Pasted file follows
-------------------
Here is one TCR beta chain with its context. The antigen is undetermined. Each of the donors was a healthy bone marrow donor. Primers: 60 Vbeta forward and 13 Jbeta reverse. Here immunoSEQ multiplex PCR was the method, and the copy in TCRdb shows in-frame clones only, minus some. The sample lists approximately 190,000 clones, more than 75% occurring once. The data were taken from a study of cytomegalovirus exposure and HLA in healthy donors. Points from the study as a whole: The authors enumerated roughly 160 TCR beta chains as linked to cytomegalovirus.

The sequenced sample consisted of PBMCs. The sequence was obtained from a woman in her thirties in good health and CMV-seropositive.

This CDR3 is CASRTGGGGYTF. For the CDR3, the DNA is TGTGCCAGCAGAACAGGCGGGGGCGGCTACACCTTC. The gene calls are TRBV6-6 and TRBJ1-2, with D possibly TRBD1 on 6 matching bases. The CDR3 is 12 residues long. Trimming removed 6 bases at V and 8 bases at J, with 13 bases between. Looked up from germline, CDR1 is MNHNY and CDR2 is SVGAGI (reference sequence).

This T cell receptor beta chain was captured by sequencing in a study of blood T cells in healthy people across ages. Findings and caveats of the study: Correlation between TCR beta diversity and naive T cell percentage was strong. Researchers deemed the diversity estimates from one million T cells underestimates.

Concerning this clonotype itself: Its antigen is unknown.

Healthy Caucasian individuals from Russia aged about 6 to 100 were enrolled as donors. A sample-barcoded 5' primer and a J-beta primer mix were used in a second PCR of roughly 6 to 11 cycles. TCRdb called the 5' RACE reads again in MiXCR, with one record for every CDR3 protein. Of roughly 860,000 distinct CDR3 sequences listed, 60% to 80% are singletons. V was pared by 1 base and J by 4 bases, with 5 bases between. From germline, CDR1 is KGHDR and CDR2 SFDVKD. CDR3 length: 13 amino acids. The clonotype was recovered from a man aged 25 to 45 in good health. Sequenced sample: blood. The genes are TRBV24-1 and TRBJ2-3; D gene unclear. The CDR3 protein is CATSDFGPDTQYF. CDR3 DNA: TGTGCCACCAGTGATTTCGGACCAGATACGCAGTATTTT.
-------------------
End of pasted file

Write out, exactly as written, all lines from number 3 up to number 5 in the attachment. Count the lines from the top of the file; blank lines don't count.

This CDR3 is CASRTGGGGYTF. For the CDR3, the DNA is TGTGCCAGCAGAACAGGCGGGGGCGGCTACACCTTC. The gene calls are TRBV6-6 and TRBJ1-2, with D possibly TRBD1 on 6 matching bases. The CDR3 is 12 residues long. Trimming removed 6 bases at V and 8 bases at J, with 13 bases between. Looked up from germline, CDR1 is MNHNY and CDR2 is SVGAGI (reference sequence).

This T cell receptor beta chain was captured by sequencing in a study of blood T cells in healthy people across ages. Findings and caveats of the study: Correlation between TCR beta diversity and naive T cell percentage was strong. Researchers deemed the diversity estimates from one million T cells underestimates.

Concerning this clonotype itself: Its antigen is unknown.